The Polar Puppet Project: Exploring the Relationship between Empathy and Ecology
This project is based on my deep fascination with our Polar Regions, as well as my concern for their sustainability. The project is designed to increase students empathy and understanding of Ecology in the Polar Regions, and in particular, three of today’s most critical environmental concerns: Global Warming, Overfishing and Pollution.
The Polar Regions
Life in the planet’s polar regions is extremely difficult. Cold winds whip across the landscape, winter temperatures reach deep into the negatives, and in winter, darkness can last for months. These regions however are home to a rich diversity of wildlife—both on land and under the sea. These species are perfectly adapted to survive these harsh conditions. Millions of people live in The Arctic and rely on the health of their ecosystem to survive. Some of the most important species to these people are: Polar Bears, Pacific Salmon, Narwhals, Walrus and Caribou. Antarctica has no permanent inhabitants, and is protected by a 1959 treaty that established the continent as a place to be used only for peace and science. Because of this, thousands scientists inhabit the area every year in the pursuit of their research. Some of the most important species to these researchers are Adelie and Emperor penguins, Leapord seals. Sei, Blue and Fin Whales, as well as several species of Albatross.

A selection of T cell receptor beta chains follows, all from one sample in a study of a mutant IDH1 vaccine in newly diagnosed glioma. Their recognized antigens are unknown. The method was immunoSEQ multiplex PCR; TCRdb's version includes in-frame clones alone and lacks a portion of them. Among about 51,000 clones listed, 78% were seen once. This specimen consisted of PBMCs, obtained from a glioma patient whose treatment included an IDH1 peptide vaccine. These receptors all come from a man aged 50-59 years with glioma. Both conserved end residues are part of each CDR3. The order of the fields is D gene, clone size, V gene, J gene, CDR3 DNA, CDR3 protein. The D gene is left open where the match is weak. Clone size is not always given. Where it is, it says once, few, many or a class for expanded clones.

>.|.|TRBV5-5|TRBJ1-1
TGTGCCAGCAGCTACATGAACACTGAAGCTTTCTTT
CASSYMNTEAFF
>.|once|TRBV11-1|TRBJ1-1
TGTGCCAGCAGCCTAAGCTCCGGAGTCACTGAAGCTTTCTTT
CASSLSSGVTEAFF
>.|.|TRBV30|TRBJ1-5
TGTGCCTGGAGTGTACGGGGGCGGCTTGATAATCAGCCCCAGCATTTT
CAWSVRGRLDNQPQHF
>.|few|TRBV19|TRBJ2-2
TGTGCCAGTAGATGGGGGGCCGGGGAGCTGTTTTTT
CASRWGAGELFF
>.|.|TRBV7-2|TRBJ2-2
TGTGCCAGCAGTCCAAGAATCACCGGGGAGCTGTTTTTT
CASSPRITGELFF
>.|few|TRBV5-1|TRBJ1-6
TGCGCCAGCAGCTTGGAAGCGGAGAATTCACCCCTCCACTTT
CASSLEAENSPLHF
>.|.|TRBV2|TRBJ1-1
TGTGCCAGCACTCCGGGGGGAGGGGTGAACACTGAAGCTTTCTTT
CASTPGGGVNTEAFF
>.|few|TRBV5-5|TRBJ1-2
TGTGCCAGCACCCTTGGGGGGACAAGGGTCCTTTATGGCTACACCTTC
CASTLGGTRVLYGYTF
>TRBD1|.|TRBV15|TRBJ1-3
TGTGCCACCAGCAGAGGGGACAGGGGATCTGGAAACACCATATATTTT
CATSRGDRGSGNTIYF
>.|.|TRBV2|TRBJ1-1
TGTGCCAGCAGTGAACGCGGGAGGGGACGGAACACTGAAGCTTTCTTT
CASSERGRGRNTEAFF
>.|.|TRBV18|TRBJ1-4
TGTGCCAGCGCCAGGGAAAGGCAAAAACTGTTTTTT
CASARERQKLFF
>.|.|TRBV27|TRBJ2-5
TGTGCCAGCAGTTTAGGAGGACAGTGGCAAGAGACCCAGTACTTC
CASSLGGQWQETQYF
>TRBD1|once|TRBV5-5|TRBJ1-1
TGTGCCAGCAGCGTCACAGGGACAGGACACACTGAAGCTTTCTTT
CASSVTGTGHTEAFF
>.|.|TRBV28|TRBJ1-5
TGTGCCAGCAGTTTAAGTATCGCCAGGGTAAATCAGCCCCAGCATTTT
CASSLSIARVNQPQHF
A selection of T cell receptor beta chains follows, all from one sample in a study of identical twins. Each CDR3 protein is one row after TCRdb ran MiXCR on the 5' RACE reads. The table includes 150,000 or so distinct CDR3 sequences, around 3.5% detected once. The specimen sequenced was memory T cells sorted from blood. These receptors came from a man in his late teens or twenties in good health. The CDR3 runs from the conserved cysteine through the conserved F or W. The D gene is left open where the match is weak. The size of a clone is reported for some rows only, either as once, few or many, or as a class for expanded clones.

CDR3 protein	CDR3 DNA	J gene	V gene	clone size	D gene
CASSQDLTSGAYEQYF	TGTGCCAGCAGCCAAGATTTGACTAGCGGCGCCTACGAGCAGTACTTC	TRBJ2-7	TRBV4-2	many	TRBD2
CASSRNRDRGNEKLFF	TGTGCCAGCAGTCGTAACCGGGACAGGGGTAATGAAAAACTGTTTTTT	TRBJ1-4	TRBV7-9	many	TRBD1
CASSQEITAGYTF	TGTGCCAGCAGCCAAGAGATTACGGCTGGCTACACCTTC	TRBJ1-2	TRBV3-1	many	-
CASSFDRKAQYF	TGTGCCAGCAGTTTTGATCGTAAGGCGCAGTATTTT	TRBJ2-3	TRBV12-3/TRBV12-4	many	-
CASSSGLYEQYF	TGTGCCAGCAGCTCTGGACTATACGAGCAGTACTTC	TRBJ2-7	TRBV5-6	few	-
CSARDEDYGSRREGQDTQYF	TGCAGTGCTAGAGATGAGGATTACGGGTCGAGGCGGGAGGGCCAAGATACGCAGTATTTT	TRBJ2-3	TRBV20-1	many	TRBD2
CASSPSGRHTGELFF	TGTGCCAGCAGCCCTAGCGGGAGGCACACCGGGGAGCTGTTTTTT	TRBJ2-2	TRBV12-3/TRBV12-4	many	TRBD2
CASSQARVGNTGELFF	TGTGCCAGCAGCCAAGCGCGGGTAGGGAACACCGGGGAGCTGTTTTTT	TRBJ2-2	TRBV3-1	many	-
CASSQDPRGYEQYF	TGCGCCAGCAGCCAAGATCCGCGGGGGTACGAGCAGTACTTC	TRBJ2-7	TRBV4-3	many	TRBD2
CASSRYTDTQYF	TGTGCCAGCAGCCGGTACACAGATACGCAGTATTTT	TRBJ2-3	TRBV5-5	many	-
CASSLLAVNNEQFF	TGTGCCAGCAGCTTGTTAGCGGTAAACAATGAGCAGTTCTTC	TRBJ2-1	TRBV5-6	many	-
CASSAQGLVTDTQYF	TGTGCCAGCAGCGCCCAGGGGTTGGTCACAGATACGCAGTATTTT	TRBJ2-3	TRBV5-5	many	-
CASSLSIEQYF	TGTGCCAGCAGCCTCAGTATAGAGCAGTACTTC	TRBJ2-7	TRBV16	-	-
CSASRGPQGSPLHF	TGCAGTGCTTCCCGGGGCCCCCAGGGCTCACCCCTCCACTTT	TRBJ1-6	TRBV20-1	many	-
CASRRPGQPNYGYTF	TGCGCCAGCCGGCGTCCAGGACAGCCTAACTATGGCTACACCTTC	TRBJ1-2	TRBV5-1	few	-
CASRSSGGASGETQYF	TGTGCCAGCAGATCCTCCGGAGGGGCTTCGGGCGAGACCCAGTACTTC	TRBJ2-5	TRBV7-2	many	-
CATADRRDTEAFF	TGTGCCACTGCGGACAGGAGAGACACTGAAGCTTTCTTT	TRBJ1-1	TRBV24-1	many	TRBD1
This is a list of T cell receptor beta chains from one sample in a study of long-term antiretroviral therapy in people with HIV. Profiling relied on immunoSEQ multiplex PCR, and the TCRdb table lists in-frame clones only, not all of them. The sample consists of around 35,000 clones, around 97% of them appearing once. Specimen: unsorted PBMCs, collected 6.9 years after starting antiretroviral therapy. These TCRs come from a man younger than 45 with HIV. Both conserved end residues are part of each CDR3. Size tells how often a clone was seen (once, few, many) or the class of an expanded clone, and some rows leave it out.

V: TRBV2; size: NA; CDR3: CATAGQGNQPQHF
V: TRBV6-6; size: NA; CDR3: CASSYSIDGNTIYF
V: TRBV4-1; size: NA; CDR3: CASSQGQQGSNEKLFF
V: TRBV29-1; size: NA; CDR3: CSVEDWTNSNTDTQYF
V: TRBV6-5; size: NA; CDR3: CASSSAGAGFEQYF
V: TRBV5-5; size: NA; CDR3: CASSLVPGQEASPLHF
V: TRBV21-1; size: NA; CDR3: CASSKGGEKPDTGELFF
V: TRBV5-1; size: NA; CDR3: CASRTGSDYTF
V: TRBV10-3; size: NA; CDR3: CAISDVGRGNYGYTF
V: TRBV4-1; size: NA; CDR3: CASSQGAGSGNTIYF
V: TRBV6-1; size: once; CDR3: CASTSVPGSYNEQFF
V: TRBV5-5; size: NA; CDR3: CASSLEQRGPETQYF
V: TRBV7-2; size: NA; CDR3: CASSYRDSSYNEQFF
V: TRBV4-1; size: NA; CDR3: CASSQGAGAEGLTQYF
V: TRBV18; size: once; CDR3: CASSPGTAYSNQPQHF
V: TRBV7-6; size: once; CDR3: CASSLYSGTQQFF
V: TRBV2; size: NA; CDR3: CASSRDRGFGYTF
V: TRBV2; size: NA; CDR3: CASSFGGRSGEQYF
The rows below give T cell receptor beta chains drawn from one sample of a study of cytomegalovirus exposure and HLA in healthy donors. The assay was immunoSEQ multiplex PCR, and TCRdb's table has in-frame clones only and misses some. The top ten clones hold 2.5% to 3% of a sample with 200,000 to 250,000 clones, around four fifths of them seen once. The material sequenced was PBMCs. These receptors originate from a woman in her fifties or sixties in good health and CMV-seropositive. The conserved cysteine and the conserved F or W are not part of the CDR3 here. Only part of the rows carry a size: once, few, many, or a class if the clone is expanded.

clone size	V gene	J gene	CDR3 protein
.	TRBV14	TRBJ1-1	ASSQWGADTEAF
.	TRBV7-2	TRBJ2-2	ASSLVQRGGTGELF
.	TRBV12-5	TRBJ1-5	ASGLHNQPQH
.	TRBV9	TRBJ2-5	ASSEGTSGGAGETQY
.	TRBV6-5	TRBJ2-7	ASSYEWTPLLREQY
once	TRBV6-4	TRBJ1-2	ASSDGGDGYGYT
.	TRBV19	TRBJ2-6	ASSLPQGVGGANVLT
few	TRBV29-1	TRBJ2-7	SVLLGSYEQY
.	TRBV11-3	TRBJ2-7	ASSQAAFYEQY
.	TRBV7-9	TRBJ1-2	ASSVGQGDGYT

The Arctic and Antarctic Regions are one of the fastest warming areas on Earth. In some areas sea ice is decreasing and this has measurable impacts on wildlife and the humans that live and work in these habitats. And in the Arctic, in addition to climate change, the habitat has suffered from pollution from the oil and gas industries as well as overfishing.
What can WE do?
In this project we explore meaningful change in four steps:
Step 1: Explore and understand the geography of these regions and the species that live there through play with sound and movement.
Step 2: Explore and understand the species and their relationship to their habitat in different seasons through drawing and collage.
Step 3: Explore and understand the ecological issues facing these habitats through mapping and graphing and games.
Step 4: Explore and understand ways that individuals can have a positive impact on the ecology of the Polar Regions by sharing their artwork and ideas.
After the final puppet show has been recorded and edited I will create a special website for participants to access with their friends and family. There they can view the film, and find resources to carry the project further in their own life.
Workshops are available for children and/or adults, and will be tailored to fit your community. The maximum group size per session is 20. I work with local organizations, and am equally comfortable in classroom, gallery, studio or community center locations. If you are interested, contact me and I will provide a project proposal for your site including time, space and projected costs.